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Drinks! (2013 Part 2)


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#91 Rafa

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Posted 22 October 2013 - 07:42 PM

What Leslie said. Also what Plantes Vertes said. 


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”In Demerara some of the rum producers have a unique custom of placing chunks of raw meat in the casks to assist in aging, to absorb certain impurities, and to add a certain distinctive character.” -Peter Valaer, "Foreign and Domestic Rum," 1937


#92 Czequershuus

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Posted 22 October 2013 - 11:09 PM

After a rather disappointing drink experiment based on a dubious recipe made worse by a substitution, I decided on a drink from the inimitable Dave Wondrich. The Cocktail is the Sangre de Agave, as found in Killer Cocktails, as well as all over the web.

 

1.5 Oz Reposado Tequila (Piedra de Azul)

0.5 Oz Dark Rum (Goslings)

0.75 Oz Lime Juice

0.5 Oz Cassis (Mathilde)

0.5 Oz tsp Rich Demerara Syrup

 

Lovely cocktail. Wonderfully rich. I love the interplay of the dark rum and cassis, which is supported by the backbone of the tequila's peppery notes. Perfect blend of rich and fresh, and a great way to end a rather long day.


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#93 haresfur

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Posted 23 October 2013 - 12:07 AM

 

 

Rafa has much to answer for, the bounder.  Last night we had his The Man Comes Around again.  It was so good we then had to have another one ...

Trifecta of spousal abhorrence: Mezcal, Spanish brandy, Fernet Branca. We're having it tonight.... ;)

 

Delivery of Cynar just arrived. Will the drink produce the same effect if using Vida Mezcal and PF cognac? (I know, I know... but I am completely maxed out with respect to my home bar inventory)

 

Chris Taylor made this for me using my cheap French brandy and even cheaper rotgut Mescal.  I thought it was alright but Chris would be able to give you a better opinion of the substitution.  


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#94 ChrisTaylor

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Posted 23 October 2013 - 12:29 AM

I think the cheap brandy worked. I mean, it's not like the two Spanish brandies sold at Dan Murphy's are expensive and refined. As for the mezcal, well, mine isn't exactly a $100 bottle. It was fairly close to what I make with actual Spanish brandy, really. So I think your substitute will be fine.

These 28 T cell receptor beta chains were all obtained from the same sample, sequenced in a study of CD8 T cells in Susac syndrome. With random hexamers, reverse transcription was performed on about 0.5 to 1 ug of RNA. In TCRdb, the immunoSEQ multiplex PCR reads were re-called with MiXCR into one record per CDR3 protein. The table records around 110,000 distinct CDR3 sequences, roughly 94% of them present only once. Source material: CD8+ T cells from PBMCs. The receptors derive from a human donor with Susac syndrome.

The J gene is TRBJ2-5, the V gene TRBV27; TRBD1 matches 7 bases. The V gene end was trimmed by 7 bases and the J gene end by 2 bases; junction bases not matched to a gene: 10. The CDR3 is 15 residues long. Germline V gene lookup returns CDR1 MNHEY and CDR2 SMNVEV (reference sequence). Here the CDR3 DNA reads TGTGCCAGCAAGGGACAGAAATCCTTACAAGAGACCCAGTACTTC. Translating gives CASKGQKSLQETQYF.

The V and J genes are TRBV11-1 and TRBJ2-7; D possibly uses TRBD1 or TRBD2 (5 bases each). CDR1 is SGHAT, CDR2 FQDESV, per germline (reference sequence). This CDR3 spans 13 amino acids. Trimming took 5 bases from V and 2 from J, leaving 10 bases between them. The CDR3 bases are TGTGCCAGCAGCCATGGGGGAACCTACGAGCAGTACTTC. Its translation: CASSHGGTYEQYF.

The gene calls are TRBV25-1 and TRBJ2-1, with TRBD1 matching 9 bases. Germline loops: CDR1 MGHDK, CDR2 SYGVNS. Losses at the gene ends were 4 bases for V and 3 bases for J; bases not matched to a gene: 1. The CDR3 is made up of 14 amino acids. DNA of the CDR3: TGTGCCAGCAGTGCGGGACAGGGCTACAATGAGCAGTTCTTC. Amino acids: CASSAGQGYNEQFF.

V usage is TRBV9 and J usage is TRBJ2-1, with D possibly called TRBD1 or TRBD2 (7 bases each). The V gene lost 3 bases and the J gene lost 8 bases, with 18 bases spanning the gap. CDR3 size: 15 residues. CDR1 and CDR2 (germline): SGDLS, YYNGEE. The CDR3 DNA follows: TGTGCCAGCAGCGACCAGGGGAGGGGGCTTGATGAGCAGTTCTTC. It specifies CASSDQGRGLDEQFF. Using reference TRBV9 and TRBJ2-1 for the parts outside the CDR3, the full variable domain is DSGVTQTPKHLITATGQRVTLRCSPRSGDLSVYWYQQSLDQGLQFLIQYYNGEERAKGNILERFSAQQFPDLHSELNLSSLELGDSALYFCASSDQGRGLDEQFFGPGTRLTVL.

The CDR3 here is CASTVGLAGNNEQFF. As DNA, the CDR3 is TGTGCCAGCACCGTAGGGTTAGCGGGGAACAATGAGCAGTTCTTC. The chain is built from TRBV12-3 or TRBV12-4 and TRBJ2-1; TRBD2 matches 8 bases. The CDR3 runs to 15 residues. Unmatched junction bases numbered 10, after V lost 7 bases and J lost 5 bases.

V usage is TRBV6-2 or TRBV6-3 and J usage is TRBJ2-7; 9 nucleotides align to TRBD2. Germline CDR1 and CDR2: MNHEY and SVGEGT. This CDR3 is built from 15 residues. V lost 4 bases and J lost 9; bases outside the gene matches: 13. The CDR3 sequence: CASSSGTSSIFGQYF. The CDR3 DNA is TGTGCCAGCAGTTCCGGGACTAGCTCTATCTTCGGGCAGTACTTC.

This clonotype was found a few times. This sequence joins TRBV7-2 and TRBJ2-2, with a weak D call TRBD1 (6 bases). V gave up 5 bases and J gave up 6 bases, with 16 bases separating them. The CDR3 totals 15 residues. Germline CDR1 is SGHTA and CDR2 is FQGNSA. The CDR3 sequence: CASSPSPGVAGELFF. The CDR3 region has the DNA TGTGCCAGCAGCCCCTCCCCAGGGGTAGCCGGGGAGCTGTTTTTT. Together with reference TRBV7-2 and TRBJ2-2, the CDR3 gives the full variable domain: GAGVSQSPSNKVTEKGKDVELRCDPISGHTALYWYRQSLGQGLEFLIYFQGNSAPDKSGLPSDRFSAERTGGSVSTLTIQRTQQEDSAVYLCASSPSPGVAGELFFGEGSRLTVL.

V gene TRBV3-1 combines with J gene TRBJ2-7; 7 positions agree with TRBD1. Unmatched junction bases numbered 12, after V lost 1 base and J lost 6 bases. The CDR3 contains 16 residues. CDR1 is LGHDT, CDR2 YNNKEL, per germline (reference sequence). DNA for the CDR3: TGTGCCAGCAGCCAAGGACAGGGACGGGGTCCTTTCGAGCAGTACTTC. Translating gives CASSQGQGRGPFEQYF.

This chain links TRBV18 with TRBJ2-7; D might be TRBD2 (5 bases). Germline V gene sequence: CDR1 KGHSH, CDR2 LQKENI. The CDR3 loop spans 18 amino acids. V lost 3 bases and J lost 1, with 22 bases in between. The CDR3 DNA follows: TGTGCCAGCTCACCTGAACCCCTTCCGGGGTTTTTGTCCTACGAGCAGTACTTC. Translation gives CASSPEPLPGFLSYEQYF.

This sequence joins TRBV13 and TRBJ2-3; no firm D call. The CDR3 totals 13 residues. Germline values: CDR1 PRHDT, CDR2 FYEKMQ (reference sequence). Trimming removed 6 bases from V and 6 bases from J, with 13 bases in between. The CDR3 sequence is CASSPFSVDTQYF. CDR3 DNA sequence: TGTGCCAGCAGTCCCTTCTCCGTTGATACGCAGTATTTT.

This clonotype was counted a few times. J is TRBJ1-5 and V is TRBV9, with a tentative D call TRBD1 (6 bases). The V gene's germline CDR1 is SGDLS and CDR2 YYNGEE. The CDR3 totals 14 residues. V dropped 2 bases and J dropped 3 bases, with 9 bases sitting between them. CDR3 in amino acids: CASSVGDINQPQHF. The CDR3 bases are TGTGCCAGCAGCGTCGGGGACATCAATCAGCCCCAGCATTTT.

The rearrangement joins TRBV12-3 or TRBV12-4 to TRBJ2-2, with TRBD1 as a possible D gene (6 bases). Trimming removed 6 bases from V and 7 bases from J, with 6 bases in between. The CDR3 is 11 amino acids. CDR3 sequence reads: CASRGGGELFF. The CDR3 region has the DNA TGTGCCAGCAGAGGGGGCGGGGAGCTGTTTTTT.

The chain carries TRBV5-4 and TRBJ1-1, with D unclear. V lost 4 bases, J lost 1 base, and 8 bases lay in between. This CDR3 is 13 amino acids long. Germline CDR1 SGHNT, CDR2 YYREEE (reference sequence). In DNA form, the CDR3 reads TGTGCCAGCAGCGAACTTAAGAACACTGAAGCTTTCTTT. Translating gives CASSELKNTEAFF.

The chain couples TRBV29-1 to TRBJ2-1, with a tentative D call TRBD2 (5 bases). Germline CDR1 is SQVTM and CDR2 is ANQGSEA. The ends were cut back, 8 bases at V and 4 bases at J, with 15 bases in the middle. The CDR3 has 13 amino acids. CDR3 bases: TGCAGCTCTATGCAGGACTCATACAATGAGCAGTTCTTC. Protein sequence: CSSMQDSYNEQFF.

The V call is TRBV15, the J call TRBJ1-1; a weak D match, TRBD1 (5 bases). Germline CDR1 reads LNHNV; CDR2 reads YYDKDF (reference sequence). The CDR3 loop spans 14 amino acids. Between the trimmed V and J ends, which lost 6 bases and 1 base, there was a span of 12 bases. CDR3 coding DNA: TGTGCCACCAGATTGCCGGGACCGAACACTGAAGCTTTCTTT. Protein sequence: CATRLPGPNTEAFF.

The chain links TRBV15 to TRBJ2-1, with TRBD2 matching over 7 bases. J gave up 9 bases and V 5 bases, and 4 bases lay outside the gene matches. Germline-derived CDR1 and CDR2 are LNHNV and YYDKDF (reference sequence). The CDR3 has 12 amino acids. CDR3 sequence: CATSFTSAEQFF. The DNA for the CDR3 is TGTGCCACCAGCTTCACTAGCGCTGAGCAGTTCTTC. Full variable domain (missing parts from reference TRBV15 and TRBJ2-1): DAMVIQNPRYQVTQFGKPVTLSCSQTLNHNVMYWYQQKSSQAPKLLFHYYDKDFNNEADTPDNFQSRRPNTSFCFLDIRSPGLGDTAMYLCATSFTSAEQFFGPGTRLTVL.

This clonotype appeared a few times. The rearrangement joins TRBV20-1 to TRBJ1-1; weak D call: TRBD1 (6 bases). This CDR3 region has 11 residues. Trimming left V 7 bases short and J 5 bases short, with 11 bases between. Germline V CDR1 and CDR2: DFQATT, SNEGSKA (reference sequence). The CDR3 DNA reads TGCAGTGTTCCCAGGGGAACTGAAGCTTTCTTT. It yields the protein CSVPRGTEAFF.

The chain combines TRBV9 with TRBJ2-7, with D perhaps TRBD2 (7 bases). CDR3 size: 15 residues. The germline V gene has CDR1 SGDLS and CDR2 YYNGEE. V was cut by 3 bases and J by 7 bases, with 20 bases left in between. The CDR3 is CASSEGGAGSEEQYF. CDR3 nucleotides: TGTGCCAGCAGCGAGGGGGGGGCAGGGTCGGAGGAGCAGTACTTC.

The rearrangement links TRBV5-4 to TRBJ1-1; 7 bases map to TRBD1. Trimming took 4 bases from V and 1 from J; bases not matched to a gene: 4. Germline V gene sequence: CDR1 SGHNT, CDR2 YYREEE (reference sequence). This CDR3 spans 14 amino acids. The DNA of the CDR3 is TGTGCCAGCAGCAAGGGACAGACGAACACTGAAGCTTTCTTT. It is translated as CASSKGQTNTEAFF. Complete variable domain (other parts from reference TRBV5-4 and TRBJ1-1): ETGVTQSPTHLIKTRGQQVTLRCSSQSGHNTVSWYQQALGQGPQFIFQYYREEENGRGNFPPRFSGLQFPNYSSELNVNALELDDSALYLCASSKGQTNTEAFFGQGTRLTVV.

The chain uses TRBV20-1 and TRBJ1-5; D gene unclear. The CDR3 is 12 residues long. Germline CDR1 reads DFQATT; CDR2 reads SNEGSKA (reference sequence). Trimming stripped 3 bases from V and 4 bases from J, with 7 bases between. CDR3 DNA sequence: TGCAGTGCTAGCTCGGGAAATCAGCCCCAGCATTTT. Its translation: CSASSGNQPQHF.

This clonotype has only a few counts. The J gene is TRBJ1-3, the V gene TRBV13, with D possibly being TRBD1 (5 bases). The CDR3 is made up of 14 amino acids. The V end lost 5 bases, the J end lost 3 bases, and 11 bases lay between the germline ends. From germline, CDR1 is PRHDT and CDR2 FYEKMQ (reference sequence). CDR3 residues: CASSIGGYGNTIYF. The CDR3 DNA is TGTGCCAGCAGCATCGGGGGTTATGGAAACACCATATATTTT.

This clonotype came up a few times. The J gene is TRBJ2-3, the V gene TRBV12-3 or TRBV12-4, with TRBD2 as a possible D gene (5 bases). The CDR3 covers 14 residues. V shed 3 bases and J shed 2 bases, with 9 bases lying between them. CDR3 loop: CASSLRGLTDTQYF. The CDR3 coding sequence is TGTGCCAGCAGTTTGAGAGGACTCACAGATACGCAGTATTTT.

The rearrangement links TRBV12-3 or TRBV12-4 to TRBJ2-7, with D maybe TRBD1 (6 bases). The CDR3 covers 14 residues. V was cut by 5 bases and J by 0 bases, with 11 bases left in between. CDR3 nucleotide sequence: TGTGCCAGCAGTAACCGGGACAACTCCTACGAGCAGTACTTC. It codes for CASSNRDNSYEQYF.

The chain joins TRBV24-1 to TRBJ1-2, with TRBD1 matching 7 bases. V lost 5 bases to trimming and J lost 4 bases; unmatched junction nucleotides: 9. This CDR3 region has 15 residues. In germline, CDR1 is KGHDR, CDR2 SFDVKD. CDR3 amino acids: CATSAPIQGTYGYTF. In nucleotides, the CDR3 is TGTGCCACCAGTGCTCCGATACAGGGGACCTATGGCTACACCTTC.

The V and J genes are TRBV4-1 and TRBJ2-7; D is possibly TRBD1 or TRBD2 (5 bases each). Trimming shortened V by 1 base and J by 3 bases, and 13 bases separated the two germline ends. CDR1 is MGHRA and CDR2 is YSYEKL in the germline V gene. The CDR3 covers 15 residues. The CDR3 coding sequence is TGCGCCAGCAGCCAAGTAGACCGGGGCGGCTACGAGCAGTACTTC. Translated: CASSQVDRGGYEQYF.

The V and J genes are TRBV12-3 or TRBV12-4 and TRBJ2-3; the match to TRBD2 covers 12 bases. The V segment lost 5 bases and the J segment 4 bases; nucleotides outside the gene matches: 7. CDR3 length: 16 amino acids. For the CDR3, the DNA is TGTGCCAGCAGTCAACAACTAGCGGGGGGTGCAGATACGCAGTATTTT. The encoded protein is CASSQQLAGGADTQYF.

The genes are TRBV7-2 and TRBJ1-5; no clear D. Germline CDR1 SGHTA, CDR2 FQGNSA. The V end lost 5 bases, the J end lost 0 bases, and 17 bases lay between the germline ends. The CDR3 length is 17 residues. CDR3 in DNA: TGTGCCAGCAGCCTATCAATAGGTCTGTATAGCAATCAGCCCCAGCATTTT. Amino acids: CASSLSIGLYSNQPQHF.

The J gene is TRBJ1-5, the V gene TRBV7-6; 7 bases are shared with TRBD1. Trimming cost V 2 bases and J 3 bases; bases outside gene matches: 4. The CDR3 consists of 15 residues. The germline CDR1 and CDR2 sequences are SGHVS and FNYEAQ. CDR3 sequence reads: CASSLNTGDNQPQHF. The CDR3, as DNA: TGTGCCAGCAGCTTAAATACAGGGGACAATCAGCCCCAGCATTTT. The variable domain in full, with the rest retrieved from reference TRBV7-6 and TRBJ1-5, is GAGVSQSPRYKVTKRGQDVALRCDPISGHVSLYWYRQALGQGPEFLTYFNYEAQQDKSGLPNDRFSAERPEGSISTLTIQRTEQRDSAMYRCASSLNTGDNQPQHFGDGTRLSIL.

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#95 EvergreenDan

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Posted 23 October 2013 - 06:49 AM

bostonapothecary -- how much pressure is in the gas lines? The working pressure of regular vinyl tubing is alarmingly low -- maybe 50-70 psi. Braid-reinforced tubing is quite a bit stronger, but it is stiffer.

 

From the car world, the difference in cost for fuel injection hose (working pressure around 100 psi, burst strength around 600 psi) versus "regular" fuel hose is probably 4x. Submersible fuel hose cost is, well, don't ask.

 

My motto: Drive, then Drink.


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#96 Rafa

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Posted 23 October 2013 - 07:21 AM

@Princesse, I've used Sombra (mucho humo) and Fidencio Clásico (mild smoke) and enjoyed it with both. Vida should be fine.

 

I made it with Spanish brandy originally because I wanted something that would add both sherry notes and proof, but Dan tried it with cognac and liked it, so PF should work fine. The only potential issue I see is with the PF 1840, which might change the balance of the drink with its proof. But even then it would probably taste okay. 

 

For those of you who liked the drink, you might enjoy the similar but Turkish coffee-themed 

 

by Rafa García Febles, NYC.
1 1/2 oz Cynar
1/2 oz Demerara Rum, Lemon Hart 151
1/2 oz Coffee (Cold)
1 t Old Tom Gin, Ransom
1 ds Bitters, Bittermens Xocolatl Mole
1 ds Cardamom bitters
 
Stir, strain, rock.
 
My notes: Turkish coffee, cigar, bitter chocolate.
 
...as well as Rhett Williams' very good Black Rider: 
 

by Rhett Williams, Pourhouse, Vancouver, B.C., Canada.
1 oz Brandy, Torres 5 Year Old
1 oz Mezcal, Fidencio
3/4 oz Cynar
 
Combine ingredients with ice, stir. Strain into a cocktail glass.
 
--
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Personally I prefer these ingredients with the balance skewed heavily toward the Cynar, but ymmv. 

Edited by Rafa, 23 October 2013 - 07:21 AM.

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”In Demerara some of the rum producers have a unique custom of placing chunks of raw meat in the casks to assist in aging, to absorb certain impurities, and to add a certain distinctive character.” -Peter Valaer, "Foreign and Domestic Rum," 1937


#97 bostonapothecary

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Posted 23 October 2013 - 11:47 AM

bostonapothecary -- how much pressure is in the gas lines? The working pressure of regular vinyl tubing is alarmingly low -- maybe 50-70 psi. Braid-reinforced tubing is quite a bit stronger, but it is stiffer.

 

From the car world, the difference in cost for fuel injection hose (working pressure around 100 psi, burst strength around 600 psi) versus "regular" fuel hose is probably 4x. Submersible fuel hose cost is, well, don't ask.

 

My motto: Drive, then Drink.